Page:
OLIVE TOWNSHIP, Mich. (WOOD) — A man who was not picked to be an executive aide in Ottawa County is suing the county for age discrimination, the Holland Sentinel reports.
Ryan Kimball, a former candidate to be county administrator John Gibbs’ aide, filed the lawsuit while former county deputy administrator Patrick Waterman and current human resources director Marcie VerBeek testified under oath Tuesday at a hearing about the possible termination of county health officer Adeline Hambley.
The suit claims Gibbs, and therefore the county, violated the Elliott-Larsen Civil Rights Act while he was choosing between Kimball, 49, and Jordan Epperson, 23, to fill his executive aide position.
Gibbs had outlined qualifications he wanted in his aide including a master’s degree with experience in strategic management, a slot on the Dean’s List or Honor Roll, an undergraduate major or minor from an accredited institution, experience working internationally at the nonprofit level and at least two years’ experience serving on a major board.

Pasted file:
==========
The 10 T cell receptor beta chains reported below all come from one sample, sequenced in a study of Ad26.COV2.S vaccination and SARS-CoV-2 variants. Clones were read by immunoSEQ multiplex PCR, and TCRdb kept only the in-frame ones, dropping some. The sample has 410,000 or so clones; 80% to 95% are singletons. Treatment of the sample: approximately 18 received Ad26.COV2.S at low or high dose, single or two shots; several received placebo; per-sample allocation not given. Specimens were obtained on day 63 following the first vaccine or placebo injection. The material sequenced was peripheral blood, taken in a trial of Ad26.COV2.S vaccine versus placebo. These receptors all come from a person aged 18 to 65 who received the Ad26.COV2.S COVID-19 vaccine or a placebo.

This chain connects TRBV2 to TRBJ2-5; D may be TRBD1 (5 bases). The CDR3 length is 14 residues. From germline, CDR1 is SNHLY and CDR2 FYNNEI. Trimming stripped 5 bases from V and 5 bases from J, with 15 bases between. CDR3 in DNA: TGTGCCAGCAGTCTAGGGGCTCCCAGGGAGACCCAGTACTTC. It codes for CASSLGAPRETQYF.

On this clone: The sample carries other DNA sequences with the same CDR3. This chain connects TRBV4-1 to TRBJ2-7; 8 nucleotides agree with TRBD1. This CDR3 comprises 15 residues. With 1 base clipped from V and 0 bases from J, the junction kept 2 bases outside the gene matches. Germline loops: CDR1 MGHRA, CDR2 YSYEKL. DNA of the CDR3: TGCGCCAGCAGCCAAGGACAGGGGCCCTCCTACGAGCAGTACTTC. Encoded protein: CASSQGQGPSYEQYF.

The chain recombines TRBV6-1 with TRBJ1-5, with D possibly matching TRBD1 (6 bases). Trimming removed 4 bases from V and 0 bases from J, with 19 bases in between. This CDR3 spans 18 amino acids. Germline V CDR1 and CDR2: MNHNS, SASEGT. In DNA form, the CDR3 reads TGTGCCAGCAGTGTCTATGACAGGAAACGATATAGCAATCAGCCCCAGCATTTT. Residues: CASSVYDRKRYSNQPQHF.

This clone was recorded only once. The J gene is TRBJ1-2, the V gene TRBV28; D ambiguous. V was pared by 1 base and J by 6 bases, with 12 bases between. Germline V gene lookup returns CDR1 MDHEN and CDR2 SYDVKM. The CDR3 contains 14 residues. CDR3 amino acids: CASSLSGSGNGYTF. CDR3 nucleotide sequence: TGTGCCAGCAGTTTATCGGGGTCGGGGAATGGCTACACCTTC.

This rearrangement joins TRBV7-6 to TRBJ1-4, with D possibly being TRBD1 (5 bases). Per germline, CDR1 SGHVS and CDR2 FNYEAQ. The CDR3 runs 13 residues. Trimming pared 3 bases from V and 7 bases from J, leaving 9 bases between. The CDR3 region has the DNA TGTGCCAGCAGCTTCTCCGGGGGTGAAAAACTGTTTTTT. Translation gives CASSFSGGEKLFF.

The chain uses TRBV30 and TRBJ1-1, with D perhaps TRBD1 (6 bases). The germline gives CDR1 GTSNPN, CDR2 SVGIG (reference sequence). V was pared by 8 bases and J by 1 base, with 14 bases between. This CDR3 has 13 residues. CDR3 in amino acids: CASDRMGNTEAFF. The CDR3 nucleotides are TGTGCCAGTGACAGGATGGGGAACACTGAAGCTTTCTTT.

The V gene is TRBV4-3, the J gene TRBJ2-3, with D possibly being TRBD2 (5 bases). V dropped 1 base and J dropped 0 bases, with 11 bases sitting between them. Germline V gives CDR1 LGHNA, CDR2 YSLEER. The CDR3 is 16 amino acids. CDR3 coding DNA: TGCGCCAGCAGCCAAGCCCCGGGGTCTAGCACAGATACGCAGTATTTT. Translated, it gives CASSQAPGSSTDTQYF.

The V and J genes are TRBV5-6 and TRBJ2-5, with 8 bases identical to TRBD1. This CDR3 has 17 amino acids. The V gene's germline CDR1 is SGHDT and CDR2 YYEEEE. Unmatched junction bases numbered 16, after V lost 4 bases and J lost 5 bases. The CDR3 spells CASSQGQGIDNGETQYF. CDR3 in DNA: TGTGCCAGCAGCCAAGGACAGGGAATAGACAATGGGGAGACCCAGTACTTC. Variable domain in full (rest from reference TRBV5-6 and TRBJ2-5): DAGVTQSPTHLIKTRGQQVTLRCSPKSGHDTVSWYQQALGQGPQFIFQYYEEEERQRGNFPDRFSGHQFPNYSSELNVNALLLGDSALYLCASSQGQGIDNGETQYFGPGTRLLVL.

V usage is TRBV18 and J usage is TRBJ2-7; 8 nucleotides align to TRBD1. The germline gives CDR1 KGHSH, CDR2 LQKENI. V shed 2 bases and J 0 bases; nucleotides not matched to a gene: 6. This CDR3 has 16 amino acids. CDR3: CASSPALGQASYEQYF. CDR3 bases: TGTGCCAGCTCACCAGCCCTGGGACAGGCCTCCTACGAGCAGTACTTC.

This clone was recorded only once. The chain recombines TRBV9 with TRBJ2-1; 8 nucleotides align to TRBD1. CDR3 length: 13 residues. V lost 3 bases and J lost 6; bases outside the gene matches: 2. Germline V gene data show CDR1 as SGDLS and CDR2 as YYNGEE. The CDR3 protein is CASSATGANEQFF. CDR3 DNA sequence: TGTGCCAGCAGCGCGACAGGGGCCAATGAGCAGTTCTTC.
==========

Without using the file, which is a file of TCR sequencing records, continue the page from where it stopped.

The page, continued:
Kimball met all the requirements. Epperson met just one — a bachelor’s degree, the Holland Sentinel reports.
But both Waterman and VerBeek testified that Gibbs thought there was one thing Epperson had that Kimball didn’t. Gibbs said Epperson was “young” and could be “bossed around,” the lawsuit claims.
“(That comment) was made in the first interview when we asked him what it was about Mr. Epperson that he liked,” testified Waterman Tuesday. “We all said age shouldn’t make a difference.”
VerBeek also testified that Gibbs said he would be able to “boss” Epperson around during a selection committee meeting. She said the selection committee did not choose Epperson to advance to the second round but Gibbs added him to the pool.
Verbeek said she had concerns about hiring Epperson and sent an email about it, the Sentinel reports.
“If I recall, that email said the age remark was a possible liability to the county,” Waterman testified. “I want to point out that Mr. Gibbs defined that position himself.”
Kimball’s suit seeks compensation for lost wages and emotional distress, attorney fees and any costs for expert witnesses, the Holland Sentinel reports. It also asks for an injunction banning any retaliation.
Gibbs was set to testify Wednesday in the Hambley termination hearing’s second day.